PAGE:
Screencast – Script Demo

We are providing hereafter also a short video demonstrating how the script works and what should be the final results. So, sit back and relax 🙂

Download Script

 

For your convenience, we are providing a downloadable version of the script. You can find it here

 

Final Notes

We have confirmed and validated that with Ubuntu 16.04, we can still have the x11vnc service running at startup which allows us to connect remotely even if no user are logged on or if reboots occur.  This configuration would also allow you to connect to the Unity desktop through xrdp (kind of). Check this post for more information.

This is it for today. Time to move on and blog about new things...

till next time

See ya

66 thoughts on “Ubuntu 16.04 – Configure your system to have x11vnc running at startup

  1. @Griffon,
    I had an opportunity to try this on an Ubuntu 17.04 PC, and I’m glad to share that it worked perfectly.
    One thing that I also did was removing vino. Not sure if it a requirement, since x11vnc starts first, but I did just to be on the safe side.
    Thanks much for your posts.

  2. hmmm, seems simple enough, except as soon as I start with the very first instruction (IE type “chmod +x /vnc-startup.sh” in terminal window) I get told No such file or directory.

    Is this a file that supposedly already exists? It doesn’t appear to on my computer (did a full search for anything like vnc-startup) or are we creating it here? I tried different paths or no path at all, but it’s still the same.

  3. @Graham…

    Have you read the full article….. ?
    Have you downloaded the zip file that attached at the end of the post….?
    The vnc-startup.sh is the script described in the post. at the end of the post, there a downloadable version of the script

    till next time
    See ya

  4. Hello Griffon |

    Thanks a lot for your sharings, very helpfull.
    The proposed solution works juste great for Ubuntu 16.04 with Unity
    I’ve tried – without luck so far – to make it work for Ubuntu Gnome 16.04

    Any idea ?

    Cheers,
    Michel

  5. @Michel,

    We would need to test this procedure on Ubuntu gnome and check what might be blocking you… We will try to have a look at it quite quickly as Ubuntu gnome is become the de facto official distribution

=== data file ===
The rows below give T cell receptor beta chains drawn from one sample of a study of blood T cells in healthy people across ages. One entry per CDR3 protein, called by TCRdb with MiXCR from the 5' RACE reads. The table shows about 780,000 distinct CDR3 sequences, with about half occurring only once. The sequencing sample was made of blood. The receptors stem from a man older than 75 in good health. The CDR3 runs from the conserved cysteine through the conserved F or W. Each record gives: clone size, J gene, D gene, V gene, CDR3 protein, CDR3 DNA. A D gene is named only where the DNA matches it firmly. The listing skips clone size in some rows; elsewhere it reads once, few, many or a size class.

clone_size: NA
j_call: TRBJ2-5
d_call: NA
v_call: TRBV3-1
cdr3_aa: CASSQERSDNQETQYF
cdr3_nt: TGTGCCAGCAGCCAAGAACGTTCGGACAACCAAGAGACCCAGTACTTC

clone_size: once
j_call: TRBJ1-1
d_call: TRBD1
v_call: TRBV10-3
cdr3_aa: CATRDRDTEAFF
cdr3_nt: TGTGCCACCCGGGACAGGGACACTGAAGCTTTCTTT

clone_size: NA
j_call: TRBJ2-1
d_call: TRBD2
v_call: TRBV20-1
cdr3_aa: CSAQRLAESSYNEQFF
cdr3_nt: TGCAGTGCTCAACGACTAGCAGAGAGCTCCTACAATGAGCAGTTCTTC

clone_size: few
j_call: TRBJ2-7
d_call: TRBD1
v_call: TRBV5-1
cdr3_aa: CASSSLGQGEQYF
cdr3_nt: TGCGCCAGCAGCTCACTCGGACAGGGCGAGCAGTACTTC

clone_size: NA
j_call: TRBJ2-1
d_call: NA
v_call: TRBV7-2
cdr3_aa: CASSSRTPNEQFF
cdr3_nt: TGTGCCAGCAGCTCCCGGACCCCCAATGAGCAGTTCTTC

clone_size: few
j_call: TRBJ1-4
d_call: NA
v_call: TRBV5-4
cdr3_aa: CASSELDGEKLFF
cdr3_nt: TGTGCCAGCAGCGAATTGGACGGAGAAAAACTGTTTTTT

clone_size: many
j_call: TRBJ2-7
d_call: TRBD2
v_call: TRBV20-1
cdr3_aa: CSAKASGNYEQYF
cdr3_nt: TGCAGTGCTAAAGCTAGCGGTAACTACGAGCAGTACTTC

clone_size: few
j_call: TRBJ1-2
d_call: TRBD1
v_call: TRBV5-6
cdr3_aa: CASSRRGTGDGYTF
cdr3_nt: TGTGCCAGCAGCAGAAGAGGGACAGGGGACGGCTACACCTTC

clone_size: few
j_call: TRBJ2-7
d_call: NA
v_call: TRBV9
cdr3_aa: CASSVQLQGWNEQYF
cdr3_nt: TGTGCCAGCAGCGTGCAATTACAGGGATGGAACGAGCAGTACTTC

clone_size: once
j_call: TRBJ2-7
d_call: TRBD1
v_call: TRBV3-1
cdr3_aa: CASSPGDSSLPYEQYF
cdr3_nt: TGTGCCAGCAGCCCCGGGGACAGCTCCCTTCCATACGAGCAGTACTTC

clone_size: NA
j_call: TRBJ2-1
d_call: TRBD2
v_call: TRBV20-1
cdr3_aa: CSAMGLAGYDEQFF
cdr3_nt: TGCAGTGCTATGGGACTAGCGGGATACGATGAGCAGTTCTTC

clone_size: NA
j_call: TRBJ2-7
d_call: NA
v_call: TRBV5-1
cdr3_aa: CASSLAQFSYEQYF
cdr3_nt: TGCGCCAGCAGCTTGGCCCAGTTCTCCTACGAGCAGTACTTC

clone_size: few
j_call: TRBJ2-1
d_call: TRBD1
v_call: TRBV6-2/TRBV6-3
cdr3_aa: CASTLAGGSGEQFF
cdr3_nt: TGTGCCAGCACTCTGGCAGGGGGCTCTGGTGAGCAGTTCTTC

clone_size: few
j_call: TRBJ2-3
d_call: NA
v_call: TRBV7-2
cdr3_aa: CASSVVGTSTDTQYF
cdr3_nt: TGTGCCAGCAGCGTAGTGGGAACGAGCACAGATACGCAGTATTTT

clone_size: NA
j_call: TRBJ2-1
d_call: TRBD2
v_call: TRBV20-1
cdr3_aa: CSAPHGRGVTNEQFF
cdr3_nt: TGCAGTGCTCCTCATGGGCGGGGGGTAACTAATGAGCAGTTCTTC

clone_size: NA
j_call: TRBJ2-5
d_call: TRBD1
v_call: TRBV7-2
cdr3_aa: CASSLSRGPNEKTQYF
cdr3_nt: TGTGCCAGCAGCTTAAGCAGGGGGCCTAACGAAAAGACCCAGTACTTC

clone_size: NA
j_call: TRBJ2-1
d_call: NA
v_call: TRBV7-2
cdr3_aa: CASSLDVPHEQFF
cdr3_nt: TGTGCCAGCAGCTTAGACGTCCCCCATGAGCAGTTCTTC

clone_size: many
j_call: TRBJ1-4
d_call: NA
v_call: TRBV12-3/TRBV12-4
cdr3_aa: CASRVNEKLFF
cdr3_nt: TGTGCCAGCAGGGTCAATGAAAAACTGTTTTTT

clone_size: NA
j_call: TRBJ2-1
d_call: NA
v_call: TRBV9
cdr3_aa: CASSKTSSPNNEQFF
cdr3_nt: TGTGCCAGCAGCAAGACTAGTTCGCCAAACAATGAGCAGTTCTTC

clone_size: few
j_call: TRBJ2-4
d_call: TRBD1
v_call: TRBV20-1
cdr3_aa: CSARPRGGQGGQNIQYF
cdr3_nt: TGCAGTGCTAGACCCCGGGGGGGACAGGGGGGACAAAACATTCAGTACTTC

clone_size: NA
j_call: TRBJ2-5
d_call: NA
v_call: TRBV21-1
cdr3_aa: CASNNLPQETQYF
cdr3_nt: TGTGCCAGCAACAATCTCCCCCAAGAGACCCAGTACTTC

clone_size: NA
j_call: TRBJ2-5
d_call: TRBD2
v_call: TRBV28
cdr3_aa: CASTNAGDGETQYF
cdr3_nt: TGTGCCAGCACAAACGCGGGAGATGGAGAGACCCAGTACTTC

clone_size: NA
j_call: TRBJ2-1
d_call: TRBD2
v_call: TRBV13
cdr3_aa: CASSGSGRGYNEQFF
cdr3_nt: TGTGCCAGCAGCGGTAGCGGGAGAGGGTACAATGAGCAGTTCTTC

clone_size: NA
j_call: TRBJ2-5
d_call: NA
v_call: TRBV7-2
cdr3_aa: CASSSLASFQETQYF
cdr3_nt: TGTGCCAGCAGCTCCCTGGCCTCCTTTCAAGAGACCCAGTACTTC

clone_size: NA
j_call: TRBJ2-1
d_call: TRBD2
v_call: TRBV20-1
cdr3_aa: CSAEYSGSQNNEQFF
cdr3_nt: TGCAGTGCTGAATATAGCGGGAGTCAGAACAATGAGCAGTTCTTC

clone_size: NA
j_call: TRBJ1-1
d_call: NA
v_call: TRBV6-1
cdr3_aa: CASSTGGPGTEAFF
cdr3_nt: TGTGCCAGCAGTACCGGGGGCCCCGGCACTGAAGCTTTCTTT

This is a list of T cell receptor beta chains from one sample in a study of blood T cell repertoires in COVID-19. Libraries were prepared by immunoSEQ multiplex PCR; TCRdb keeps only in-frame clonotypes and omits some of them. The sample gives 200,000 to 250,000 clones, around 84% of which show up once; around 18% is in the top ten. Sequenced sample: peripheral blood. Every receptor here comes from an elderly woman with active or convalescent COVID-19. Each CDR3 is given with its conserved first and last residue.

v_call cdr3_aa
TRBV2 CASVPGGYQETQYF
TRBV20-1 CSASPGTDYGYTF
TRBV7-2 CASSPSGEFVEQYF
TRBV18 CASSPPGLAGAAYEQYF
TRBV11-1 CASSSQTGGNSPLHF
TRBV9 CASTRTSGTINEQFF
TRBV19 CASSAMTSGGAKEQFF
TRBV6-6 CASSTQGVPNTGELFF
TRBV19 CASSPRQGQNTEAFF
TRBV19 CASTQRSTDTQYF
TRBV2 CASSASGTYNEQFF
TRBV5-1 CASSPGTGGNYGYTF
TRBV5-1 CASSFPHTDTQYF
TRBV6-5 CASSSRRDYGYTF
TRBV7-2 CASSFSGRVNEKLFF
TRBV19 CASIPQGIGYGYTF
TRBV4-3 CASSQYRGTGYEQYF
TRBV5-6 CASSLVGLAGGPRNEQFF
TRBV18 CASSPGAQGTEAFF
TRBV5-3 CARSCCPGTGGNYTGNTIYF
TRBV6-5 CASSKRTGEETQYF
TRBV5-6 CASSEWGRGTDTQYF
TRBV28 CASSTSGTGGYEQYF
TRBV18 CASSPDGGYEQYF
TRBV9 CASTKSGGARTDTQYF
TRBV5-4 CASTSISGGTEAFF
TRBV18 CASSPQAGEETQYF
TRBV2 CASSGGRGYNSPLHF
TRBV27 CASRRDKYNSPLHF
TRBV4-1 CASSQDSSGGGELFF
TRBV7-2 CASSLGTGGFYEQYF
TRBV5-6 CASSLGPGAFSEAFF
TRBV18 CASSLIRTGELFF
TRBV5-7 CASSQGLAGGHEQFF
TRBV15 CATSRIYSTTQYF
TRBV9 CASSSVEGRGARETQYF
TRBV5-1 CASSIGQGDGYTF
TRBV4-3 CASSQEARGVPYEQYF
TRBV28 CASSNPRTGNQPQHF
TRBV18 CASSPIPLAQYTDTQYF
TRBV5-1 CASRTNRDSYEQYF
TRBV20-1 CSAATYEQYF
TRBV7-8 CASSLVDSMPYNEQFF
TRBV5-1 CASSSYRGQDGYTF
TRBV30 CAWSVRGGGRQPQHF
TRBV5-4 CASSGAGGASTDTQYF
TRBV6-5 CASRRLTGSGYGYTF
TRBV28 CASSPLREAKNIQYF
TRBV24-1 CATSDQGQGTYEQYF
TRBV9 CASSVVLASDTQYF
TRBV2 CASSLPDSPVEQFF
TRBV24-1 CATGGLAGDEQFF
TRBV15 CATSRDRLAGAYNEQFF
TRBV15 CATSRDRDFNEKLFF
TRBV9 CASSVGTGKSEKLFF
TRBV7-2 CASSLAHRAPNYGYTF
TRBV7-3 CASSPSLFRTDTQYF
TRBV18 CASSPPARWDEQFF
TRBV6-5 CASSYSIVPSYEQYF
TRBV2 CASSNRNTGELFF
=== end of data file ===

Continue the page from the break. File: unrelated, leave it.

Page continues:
Till next time
    see ya

  6. Griffon,
    Just used your script on Ubuntu Mate 16.04.3 running on an Odroid XU4. The only way it could have been easier is if someone else did the typing on my keyboard for me. Thank you for a great solution!

    Larry

  7. Hello Griffon,

    I was wondering if the Gnome issue have been resolved on your side ?
    I am going to investigate again on this, maybe this is related to the way the service is started… (upstart ??)

    Best,
    Michel

  8. @Michel;

    We have performed some test for vnc startup and gnome and we have it working…We still need to write and publish the step by step guide..but we are limited in time at the moment….(working travelling and trying to sleep time to time 🙂 ) We might have something ready to be published in begin/mid october 2017
    So, Stay tuned
    till next time
    See ya

  9. @Griffon

    Please, if you can write the solution you’ve found in Gnome environment, I would be eternally grateful 😉
    Thanx in advance.

    David.

  10. @DavidFL,

    Yes, we are working on that but we have a lot of work at the moment…so we will try to publish it quite soon…
    Stay tuned
    till next time
    See ya

  11. Until then, I have kind of fixed my own issue by using user autologin and running vino at session startup.
    Not ideal, since vino runs only during a user session, not with gdm.

  12. Based in your script i made an ansible playbook
    Tested on Xubuntu 12.04 to 16.04


    – hosts: linux
    become: true
    become_method: sudo

    tasks:
    – name: remover vino
    apt:
    name: vino
    state: absent
    force: yes

    – name: remover light-locket
    apt:
    name: light-locker
    state: absent
    force: yes

    – name: instalar x11vnc
    apt:
    name: x11vnc
    state: present
    force: yes

    – name: instalar xvfb
    apt:
    name: xvfb
    state: present
    force: yes

    – name: instalar xscreensaver
    apt:
    name: xscreensaver
    state: present
    force: yes

    – name: copiar archivo de configuracion
    copy:
    src: ../fuente/x11vnc.conf.
    dest: /etc/init/x11vnc.conf
    backup: yes
    force: yes

    – name: copiar archivo de paswords
    copy:
    src: ../fuente/x11vnc.pass
    dest: /etc/x11vnc.pass
    backup: yes
    force: yes

    – name: copiar archivo de service para 16.04
    copy:
    src: ../fuente/x11vnc.service
    dest: /lib/systemd/system/x11vnc.service
    backup: yes
    force: yes

    – name: habilitar el servicio para 16.04
    systemd:
    name: x11vnc.service
    enabled: yes
    masked: no

    – name: recargar servicios para 16.04
    systemd: daemon_reload=yes.

  13. @Auto;

    Thank you for the visit, the feedback and your contribution… we do not use ansible software (yet) and this might be useful to others….
    Till next time
    see ya